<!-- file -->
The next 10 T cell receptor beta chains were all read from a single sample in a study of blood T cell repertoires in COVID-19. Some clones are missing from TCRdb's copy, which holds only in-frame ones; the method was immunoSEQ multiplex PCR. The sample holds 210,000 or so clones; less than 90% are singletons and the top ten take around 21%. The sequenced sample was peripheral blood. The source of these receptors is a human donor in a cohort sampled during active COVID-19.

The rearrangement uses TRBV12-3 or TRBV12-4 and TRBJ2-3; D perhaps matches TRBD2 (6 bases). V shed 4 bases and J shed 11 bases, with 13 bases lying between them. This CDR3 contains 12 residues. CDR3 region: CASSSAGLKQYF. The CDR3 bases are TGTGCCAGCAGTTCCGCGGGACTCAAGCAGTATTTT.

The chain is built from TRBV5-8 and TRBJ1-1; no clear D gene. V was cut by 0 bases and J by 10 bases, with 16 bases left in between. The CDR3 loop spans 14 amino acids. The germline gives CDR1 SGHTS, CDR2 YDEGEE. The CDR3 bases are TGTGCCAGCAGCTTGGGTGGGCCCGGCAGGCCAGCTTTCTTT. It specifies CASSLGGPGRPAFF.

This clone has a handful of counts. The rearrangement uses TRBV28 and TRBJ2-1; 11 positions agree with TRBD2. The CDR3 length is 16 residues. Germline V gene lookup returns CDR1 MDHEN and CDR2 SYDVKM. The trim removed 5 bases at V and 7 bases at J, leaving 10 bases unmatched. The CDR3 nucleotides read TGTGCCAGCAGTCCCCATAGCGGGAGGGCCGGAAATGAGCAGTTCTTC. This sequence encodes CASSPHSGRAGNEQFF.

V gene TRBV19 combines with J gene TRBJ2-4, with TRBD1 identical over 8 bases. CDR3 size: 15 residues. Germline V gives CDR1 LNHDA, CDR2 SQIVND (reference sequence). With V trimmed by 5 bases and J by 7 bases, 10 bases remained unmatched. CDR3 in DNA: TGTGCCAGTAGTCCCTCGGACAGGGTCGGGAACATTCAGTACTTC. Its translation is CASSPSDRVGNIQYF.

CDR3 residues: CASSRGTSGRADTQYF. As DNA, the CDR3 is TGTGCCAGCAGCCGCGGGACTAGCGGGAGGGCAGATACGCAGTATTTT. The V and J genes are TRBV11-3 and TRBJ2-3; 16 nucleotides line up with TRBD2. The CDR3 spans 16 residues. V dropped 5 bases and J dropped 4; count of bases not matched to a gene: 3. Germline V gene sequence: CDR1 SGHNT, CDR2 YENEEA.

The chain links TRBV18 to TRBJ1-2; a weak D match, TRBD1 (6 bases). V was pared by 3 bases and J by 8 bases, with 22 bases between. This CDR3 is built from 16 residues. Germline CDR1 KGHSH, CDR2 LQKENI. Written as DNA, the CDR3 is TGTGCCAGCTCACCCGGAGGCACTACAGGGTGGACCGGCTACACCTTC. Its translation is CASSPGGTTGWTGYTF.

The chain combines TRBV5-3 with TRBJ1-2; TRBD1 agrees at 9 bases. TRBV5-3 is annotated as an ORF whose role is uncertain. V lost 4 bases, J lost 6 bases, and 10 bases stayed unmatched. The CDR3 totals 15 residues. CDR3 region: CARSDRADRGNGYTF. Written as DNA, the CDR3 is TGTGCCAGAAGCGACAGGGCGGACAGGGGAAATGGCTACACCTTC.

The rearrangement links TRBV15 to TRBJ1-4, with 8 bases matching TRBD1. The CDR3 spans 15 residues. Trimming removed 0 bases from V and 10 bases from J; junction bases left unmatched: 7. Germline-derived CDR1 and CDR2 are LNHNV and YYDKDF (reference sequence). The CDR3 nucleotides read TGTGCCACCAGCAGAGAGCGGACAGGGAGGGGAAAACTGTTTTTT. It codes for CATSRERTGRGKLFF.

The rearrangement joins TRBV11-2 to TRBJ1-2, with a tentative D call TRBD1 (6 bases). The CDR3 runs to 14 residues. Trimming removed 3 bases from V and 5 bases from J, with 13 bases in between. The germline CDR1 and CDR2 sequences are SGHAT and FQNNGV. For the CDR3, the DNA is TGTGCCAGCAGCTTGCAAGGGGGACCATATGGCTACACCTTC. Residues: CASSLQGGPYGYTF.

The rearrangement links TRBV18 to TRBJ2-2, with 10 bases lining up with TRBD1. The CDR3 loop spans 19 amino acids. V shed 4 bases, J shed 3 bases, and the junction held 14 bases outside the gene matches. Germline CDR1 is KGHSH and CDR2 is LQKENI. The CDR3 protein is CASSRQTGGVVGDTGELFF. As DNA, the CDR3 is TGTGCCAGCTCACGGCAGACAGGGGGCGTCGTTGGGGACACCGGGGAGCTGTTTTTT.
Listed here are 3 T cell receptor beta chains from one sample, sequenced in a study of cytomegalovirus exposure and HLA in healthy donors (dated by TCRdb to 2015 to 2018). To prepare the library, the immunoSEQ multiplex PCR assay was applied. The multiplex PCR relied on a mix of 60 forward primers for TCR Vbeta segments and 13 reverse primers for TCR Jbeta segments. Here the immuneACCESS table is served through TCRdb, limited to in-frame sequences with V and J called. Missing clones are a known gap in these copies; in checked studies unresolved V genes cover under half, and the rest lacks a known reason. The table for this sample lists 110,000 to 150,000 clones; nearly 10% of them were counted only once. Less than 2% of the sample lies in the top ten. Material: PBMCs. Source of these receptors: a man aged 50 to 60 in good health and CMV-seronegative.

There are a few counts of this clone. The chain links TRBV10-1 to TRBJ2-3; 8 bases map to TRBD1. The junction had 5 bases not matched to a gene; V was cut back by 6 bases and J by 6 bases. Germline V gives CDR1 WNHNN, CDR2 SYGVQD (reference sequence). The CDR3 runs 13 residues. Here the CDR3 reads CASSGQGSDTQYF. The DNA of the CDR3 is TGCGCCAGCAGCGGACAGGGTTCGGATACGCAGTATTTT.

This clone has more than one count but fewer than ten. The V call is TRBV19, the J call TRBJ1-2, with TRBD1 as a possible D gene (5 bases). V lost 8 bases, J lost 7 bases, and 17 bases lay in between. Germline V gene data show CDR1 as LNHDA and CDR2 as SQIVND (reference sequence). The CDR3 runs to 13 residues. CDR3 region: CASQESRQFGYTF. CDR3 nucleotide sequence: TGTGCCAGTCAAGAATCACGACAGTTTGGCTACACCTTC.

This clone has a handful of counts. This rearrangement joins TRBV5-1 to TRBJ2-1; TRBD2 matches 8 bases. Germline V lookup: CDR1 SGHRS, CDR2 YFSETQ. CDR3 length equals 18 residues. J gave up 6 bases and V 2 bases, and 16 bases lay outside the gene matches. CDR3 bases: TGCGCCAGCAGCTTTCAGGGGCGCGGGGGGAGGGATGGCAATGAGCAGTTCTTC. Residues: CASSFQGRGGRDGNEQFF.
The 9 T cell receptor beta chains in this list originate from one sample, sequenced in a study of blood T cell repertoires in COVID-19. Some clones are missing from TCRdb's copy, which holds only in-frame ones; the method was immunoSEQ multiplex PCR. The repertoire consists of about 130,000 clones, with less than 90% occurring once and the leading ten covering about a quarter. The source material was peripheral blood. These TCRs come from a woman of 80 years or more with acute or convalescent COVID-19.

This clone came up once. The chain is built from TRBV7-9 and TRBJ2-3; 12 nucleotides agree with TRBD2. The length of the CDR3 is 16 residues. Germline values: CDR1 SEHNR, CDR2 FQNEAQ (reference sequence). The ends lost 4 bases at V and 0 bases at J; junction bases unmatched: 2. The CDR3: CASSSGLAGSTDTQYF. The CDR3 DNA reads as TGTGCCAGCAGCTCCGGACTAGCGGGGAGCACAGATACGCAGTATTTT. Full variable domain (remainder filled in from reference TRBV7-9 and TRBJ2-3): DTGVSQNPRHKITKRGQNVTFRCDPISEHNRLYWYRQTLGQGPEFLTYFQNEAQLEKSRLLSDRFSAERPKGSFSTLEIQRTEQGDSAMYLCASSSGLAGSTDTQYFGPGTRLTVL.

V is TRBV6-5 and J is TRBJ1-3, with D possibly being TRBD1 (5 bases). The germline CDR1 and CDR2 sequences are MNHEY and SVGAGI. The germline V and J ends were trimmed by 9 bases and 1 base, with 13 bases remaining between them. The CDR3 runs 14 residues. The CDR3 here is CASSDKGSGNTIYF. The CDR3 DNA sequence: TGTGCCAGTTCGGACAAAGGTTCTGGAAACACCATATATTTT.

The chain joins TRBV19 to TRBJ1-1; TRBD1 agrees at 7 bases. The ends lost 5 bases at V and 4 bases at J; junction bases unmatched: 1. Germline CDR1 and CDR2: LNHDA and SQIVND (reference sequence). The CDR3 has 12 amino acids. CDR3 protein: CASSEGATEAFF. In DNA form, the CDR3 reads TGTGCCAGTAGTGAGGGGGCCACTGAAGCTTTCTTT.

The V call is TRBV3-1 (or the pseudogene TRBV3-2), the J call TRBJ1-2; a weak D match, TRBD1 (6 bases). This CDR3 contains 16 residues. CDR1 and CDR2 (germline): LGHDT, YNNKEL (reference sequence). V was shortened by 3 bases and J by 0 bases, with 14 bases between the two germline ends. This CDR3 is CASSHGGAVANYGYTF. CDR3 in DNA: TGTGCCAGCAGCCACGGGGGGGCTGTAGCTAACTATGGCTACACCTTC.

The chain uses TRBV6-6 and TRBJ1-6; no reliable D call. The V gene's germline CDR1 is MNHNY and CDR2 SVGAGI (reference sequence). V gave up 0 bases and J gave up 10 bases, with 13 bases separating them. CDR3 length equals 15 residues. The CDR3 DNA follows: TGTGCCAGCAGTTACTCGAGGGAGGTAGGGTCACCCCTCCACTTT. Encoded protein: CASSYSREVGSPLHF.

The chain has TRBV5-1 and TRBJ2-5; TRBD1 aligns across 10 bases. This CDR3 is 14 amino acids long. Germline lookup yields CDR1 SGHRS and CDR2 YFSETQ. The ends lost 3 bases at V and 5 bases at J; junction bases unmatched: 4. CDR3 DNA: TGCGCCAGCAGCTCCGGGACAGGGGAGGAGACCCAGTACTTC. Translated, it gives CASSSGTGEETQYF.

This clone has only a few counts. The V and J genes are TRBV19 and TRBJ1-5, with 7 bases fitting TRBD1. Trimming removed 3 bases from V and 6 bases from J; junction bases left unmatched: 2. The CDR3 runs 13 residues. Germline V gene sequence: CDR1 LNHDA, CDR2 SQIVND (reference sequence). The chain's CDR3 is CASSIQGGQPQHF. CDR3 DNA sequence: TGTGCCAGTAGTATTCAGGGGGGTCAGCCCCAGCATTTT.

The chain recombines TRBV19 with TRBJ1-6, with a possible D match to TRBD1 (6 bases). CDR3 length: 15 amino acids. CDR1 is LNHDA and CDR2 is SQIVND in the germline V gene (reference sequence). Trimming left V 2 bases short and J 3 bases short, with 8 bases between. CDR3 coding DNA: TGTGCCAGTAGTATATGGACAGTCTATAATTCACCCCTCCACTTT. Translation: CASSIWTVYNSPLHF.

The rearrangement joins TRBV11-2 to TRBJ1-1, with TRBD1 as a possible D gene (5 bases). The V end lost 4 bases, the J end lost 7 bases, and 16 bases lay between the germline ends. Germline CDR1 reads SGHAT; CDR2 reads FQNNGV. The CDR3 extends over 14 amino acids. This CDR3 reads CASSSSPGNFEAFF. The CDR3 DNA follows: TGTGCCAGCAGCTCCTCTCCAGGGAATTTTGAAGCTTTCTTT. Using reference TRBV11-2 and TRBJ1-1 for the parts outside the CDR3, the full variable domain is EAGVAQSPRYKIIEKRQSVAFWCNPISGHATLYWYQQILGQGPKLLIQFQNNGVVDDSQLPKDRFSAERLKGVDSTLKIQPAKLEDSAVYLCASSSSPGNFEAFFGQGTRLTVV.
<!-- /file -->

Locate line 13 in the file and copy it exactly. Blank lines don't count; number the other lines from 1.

There are a few counts of this clone. The chain links TRBV10-1 to TRBJ2-3; 8 bases map to TRBD1. The junction had 5 bases not matched to a gene; V was cut back by 6 bases and J by 6 bases. Germline V gives CDR1 WNHNN, CDR2 SYGVQD (reference sequence). The CDR3 runs 13 residues. Here the CDR3 reads CASSGQGSDTQYF. The DNA of the CDR3 is TGCGCCAGCAGCGGACAGGGTTCGGATACGCAGTATTTT.